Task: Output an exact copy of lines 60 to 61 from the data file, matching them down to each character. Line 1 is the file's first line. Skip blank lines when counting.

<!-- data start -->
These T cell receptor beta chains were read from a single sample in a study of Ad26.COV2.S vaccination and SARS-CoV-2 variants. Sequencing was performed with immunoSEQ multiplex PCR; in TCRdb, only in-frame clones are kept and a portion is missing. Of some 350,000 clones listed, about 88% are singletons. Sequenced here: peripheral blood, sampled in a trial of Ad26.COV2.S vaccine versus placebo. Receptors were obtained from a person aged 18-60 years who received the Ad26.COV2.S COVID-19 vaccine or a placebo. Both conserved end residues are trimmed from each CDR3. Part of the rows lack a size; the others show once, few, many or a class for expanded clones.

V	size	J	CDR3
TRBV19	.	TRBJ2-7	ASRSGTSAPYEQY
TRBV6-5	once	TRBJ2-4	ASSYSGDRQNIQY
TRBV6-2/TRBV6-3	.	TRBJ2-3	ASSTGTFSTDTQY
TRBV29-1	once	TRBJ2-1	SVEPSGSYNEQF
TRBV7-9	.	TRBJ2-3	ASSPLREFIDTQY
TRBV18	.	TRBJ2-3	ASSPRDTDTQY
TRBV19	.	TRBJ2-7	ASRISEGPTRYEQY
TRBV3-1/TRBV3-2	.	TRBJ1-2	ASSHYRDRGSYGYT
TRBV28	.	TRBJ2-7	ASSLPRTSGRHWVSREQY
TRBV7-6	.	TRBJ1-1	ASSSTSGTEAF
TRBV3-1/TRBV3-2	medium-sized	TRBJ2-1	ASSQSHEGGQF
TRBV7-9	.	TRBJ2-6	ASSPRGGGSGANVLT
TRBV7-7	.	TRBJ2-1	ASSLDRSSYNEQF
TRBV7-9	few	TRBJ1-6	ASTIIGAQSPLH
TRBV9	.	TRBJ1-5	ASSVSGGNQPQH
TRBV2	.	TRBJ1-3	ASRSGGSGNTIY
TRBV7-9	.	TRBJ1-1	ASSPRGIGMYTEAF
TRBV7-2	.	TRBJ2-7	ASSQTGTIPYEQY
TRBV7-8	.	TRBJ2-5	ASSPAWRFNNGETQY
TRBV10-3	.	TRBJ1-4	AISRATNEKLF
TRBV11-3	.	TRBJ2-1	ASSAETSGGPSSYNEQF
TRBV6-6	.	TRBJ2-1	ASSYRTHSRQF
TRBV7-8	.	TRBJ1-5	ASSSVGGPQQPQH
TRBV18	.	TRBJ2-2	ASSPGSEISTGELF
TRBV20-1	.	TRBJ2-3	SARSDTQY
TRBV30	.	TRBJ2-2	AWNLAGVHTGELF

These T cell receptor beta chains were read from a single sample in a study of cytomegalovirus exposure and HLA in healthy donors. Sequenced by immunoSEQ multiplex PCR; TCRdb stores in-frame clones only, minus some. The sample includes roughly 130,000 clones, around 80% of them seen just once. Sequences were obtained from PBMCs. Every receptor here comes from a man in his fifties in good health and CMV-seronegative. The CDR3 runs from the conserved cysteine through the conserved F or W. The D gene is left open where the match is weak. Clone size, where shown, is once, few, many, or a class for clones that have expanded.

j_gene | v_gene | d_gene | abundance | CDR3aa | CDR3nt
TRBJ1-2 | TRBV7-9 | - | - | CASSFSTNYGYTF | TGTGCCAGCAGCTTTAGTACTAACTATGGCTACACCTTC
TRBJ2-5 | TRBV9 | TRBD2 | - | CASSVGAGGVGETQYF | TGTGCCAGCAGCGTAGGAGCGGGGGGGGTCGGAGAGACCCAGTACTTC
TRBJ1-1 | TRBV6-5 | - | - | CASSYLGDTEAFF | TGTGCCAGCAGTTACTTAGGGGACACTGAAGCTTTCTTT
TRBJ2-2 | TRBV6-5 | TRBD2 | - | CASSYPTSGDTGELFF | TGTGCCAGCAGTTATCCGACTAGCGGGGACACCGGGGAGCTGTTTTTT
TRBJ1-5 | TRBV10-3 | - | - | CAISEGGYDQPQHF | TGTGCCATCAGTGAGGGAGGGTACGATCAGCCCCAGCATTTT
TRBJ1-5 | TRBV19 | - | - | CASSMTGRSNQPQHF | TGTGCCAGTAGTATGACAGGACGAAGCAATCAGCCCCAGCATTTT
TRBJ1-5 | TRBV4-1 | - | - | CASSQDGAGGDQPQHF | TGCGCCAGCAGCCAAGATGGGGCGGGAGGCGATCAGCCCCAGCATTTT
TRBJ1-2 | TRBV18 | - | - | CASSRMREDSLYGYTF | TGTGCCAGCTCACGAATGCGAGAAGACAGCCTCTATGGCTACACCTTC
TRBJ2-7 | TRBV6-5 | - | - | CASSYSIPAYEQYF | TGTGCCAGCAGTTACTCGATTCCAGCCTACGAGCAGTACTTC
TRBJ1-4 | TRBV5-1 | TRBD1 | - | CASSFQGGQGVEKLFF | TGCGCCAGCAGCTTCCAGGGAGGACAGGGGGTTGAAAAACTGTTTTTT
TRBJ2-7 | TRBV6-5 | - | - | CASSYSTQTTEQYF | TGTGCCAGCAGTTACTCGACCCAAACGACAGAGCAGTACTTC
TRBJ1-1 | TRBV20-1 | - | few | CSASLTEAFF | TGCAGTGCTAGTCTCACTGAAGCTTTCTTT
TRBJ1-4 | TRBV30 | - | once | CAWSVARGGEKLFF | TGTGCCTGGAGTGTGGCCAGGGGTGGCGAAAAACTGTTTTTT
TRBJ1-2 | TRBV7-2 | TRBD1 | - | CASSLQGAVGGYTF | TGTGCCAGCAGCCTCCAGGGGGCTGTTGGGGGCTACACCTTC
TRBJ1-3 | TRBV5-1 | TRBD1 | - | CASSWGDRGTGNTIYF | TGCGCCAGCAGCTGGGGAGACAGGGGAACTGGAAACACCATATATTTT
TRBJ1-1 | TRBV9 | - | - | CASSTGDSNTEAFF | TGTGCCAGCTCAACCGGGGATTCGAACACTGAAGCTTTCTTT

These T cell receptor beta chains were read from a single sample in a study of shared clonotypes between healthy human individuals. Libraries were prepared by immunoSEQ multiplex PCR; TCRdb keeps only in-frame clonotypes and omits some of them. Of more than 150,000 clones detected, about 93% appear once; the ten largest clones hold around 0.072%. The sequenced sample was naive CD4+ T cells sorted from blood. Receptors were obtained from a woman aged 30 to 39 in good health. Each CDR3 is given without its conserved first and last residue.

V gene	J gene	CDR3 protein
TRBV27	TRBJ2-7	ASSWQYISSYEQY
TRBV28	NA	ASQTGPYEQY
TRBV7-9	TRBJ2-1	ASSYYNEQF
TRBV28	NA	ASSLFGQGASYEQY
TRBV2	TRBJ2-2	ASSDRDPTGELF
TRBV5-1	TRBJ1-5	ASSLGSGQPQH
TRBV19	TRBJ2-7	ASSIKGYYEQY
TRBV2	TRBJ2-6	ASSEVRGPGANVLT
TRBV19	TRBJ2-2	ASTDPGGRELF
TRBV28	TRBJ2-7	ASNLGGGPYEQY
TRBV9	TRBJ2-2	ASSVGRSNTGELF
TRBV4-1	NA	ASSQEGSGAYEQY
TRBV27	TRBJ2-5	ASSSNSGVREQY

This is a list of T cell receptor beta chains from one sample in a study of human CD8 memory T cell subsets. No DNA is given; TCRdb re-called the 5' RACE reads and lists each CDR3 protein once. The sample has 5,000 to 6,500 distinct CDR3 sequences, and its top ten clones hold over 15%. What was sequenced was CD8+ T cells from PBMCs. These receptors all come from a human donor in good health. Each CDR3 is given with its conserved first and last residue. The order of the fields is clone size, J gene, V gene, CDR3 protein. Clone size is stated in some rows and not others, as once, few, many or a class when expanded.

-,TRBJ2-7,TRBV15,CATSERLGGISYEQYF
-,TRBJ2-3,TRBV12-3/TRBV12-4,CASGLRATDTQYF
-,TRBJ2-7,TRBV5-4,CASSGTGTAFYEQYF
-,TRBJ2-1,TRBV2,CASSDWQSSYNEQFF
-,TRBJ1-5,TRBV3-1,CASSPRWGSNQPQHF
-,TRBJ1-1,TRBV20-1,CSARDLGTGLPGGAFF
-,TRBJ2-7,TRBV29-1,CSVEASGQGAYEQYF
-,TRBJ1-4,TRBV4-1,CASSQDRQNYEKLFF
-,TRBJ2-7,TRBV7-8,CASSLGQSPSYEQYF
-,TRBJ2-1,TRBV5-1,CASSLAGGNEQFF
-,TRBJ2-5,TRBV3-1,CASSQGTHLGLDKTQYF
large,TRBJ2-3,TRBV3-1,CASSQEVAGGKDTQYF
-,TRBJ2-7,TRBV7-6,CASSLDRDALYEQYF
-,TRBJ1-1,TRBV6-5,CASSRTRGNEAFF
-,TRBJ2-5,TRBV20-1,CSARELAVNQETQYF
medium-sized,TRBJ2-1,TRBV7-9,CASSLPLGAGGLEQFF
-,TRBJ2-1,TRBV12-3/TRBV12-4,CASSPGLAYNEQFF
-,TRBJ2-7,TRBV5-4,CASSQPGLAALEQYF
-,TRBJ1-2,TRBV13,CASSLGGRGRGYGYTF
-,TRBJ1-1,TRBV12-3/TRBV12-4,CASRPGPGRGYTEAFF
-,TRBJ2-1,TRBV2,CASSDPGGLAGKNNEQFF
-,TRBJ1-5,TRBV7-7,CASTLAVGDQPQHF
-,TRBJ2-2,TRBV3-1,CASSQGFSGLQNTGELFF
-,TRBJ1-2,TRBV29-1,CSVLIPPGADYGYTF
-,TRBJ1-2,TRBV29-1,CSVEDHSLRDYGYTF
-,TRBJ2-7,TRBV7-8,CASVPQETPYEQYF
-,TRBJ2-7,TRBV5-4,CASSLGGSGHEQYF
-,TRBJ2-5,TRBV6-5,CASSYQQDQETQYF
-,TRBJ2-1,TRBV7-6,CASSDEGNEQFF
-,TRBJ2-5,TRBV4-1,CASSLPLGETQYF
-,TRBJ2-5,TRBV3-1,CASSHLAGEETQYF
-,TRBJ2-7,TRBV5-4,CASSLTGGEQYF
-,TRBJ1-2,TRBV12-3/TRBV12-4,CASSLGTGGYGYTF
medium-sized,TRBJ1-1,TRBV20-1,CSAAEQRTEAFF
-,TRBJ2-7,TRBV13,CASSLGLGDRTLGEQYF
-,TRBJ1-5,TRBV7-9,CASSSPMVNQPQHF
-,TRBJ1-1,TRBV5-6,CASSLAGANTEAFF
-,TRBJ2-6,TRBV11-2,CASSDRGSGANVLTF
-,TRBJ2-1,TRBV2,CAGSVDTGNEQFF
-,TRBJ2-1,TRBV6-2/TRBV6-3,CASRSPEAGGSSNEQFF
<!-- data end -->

TRBV4-1	NA	ASSQEGSGAYEQY
TRBV27	TRBJ2-5	ASSSNSGVREQY